In 1992 came the third and final instalment in what I regard as Ellen Ripley's trilogy: Alien 3, directed by David Fincher. This is where fans are split in their support and admiration. Many people have felt that it was wrong, insulting even, to kill Newt and Captain Dwayne Hicks off screen, instead casting Ripley to a prison colony to face off against yet another single alien creature. Surely two of the most popular characters from Aliens deserved better? Well, as much as I adore Newt, for me the first three movies were always part of what I refer to as the 'Shakespearean tragedy of Ripley', for it was Warrant Officer Ellen Ripley who was destined to be haunted by this nightmare as her life unfolded beyond her control.

Her daughter, Amanda, was only 10-years-old when Ripley took a job that would ultimately lead her to LV-426 (Alien). First tragedy, the loss of the Nostromo crew; third tragedy, returning home to Earth 57 years later after her "lifeboat" the Narcissus was found drifting through space by a passing salvage vessel, and learning that Amanda had grown old and died (Aliens).

Notice I skipped something? If you are at all familiar with Alien: Out of the Shadows (the first in a published canonical Alien trilogy) you will know that Ripley had actually been awoken thirty-seven years after her Nostromo incident, by the crew of the DSMO Marion orbiting LV-178, also called New Galveston. They, too, are being plagued by Xenomorphs and the reality of their situation, Ripley discovers, is that the vessel will burn up in the planet's atmosphere. Their only hope: the Narcissus! To complicate matters, they must replace the shuttle's empty fuel cell by going down to LV-178 to obtain fuel from a mining colony. On the planet surface - why is it never easy? - they face further aliens. You might be wondering why Ellen Ripley never recalls this encounter in further movies? Well, read the book and find out. Her experiences on the Marion is the second tragedy.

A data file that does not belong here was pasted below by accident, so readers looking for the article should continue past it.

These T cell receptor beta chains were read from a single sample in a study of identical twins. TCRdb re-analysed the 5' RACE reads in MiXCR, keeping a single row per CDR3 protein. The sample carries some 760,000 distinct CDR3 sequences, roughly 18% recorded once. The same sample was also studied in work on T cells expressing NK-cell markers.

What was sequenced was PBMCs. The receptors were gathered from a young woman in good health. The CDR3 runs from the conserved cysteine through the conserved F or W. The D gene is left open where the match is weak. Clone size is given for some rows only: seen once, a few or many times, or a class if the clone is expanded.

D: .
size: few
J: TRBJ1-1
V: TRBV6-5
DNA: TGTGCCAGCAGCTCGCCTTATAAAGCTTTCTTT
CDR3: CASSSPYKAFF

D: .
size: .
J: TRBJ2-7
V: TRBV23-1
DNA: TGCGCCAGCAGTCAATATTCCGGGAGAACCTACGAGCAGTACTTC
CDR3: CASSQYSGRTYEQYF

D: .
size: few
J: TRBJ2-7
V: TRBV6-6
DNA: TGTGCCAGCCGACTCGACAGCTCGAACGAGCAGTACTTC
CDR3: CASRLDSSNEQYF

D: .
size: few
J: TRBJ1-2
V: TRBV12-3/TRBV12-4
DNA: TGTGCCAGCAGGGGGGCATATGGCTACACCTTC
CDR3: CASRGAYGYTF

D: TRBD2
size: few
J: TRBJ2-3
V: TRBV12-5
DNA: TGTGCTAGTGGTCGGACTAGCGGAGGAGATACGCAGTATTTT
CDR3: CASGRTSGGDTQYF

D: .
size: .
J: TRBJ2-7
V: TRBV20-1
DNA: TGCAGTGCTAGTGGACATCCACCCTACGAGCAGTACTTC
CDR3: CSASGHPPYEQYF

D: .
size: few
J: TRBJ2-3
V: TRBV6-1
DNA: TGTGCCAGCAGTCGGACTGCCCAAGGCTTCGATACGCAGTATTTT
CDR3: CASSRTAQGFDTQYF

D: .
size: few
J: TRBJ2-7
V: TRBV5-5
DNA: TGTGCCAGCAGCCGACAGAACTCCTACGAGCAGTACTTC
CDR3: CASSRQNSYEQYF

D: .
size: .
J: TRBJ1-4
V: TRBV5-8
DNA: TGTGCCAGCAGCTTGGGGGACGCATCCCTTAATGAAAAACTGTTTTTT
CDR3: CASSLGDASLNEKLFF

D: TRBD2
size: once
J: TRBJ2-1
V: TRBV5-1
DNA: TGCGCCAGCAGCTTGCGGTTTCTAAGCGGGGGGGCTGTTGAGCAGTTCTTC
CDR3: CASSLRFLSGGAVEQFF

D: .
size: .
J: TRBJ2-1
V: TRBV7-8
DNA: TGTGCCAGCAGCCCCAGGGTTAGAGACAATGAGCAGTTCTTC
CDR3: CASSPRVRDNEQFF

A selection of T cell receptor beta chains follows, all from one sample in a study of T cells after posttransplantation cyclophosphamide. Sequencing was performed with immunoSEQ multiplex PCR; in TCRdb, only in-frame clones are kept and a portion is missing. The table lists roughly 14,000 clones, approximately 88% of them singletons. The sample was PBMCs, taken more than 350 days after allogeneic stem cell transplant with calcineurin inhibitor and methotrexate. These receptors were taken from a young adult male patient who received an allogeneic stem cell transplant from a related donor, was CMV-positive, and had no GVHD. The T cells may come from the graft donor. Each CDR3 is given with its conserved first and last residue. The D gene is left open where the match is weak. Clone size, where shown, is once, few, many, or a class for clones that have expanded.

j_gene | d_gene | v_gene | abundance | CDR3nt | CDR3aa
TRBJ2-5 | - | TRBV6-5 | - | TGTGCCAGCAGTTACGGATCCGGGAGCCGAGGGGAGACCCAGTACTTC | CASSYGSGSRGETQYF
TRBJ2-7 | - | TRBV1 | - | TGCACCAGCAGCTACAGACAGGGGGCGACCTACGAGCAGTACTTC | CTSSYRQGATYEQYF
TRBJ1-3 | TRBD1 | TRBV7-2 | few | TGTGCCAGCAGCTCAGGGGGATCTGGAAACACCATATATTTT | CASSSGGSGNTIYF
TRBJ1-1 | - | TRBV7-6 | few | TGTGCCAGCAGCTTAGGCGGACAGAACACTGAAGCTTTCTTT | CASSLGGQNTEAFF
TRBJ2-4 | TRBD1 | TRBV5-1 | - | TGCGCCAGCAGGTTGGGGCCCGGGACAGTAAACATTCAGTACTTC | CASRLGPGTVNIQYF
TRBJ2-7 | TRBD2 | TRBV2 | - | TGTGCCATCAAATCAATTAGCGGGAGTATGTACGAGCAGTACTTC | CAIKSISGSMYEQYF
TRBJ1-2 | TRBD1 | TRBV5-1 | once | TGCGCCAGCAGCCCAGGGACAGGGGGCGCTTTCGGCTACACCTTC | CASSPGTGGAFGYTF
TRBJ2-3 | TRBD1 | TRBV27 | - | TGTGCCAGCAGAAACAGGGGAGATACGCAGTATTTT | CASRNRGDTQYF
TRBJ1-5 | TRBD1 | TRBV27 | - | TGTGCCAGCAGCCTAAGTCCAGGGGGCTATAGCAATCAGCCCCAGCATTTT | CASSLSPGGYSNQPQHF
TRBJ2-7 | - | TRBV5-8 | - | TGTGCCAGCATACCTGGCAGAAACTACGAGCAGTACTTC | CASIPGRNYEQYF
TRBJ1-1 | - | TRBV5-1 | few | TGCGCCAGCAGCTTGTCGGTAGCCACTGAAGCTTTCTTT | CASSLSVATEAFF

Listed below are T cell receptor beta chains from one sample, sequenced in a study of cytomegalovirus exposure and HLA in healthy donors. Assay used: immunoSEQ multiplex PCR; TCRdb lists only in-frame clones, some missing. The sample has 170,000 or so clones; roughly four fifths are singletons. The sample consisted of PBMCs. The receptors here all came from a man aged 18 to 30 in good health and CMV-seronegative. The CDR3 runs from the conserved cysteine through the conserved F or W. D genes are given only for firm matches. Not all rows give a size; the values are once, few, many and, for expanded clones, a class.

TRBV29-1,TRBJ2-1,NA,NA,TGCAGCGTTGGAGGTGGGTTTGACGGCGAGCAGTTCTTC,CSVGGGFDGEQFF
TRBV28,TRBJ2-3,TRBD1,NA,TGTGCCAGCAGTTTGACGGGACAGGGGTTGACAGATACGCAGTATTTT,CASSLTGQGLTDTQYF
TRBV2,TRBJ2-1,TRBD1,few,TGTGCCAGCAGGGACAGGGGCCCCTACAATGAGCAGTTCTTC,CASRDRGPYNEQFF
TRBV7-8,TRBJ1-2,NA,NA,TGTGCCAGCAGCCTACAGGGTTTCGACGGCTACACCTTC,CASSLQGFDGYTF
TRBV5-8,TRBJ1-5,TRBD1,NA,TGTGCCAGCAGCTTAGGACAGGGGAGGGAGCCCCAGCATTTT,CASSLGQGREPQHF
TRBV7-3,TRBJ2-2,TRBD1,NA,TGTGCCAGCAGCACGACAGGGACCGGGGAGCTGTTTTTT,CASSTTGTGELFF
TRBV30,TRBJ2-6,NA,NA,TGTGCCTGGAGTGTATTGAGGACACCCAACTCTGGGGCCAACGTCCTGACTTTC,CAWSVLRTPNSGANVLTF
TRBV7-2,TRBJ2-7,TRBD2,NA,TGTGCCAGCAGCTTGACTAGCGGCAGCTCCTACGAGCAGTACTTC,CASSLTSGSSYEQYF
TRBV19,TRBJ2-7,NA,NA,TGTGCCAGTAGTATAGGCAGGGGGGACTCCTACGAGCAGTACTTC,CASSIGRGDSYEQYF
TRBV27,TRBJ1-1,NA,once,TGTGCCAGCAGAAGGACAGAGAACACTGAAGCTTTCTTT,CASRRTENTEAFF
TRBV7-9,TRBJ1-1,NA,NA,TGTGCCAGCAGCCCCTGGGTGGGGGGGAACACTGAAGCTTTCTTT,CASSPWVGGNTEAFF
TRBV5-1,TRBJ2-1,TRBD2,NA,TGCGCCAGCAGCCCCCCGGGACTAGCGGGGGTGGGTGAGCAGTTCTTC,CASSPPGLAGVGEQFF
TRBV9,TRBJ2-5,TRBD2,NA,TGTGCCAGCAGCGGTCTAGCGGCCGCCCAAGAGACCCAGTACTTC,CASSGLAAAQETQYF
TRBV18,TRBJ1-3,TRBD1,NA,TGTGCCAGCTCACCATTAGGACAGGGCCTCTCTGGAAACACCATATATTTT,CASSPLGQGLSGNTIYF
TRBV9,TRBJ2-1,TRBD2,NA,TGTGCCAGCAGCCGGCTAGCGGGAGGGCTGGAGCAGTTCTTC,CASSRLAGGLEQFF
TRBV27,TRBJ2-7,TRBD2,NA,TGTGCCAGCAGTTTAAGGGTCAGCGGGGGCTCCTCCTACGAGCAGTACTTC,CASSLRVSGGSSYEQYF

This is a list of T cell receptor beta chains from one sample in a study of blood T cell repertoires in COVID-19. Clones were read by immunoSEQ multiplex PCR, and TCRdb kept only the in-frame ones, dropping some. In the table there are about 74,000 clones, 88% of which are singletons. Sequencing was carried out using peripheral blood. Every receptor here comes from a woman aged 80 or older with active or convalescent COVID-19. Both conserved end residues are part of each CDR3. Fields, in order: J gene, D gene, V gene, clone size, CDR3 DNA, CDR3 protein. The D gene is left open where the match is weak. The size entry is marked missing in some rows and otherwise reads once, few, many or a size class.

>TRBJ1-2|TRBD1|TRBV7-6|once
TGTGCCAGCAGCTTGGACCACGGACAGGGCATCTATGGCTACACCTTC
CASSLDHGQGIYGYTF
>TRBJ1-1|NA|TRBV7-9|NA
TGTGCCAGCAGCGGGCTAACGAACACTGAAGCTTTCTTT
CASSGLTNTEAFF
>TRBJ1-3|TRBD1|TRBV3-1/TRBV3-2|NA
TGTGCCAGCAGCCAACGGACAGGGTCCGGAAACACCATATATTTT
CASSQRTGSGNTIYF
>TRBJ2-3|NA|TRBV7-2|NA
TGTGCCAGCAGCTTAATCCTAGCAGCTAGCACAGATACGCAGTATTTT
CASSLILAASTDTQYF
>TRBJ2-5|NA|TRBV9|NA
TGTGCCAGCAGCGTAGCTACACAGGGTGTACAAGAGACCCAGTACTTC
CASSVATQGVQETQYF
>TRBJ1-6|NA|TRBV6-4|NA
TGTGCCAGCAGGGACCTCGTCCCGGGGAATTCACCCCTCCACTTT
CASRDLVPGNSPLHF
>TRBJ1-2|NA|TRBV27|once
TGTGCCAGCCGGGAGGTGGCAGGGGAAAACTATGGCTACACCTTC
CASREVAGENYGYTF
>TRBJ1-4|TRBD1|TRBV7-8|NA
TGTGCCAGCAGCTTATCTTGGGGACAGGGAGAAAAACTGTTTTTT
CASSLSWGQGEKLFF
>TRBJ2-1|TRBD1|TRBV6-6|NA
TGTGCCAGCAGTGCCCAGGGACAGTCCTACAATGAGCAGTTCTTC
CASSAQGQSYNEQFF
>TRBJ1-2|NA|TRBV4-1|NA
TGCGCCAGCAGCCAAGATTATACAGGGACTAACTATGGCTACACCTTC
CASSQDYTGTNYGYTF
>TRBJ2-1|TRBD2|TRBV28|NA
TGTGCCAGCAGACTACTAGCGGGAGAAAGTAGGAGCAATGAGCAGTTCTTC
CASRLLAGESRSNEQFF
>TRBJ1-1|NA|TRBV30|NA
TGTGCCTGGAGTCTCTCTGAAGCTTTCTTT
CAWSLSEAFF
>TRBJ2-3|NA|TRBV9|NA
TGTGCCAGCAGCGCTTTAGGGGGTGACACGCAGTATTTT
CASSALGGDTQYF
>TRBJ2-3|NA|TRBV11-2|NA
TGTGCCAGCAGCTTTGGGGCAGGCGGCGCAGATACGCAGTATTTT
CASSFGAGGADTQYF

Fourth tragedy, the massacre of Hadley's Hope and the marines that accompany Ripley to the moon. Newt is Ripley's connection to the colony, as we learn that the girl's family was killed (you can learn more about the fall of Acheron in Christopher Golden's Alien: River of Pain novelisation). There is a beautiful mother-daughter relationship between the two, especially when you realise that they have both suffered loss. Though not a replacement for Amanda, could Newt become the child that Ripley needs? This finally leads to tragedy five and six: Newt's off-screen death and Ripley's sacrifice (Alien 3).

It is clear that our protagonist was never meant to meet a happy ending. Those that she loved were taken from her, hope quickly snatched at every turn. And all because of the alien...

Alien, Aliens and Alien 3 (and Alien: Out of the Shadows) combined tell the extraordinary tale of a curse. This becomes even more significant when you take into account Alien: Isolation, a story that explains Amanda Ripley's own encounter with the Xenomorph. And don't get me started on Alien: Sea of Sorrows, this is when things just get weird...

I've omitted Alien Resurrection as this movie features Ripley Clone 8, and not 'the' Ellen Ripley. This is a different story entirely and one that deserves its own article.

Maybe.



Follow Alwyn on Twitter @AlwynAsh

Images - IMDb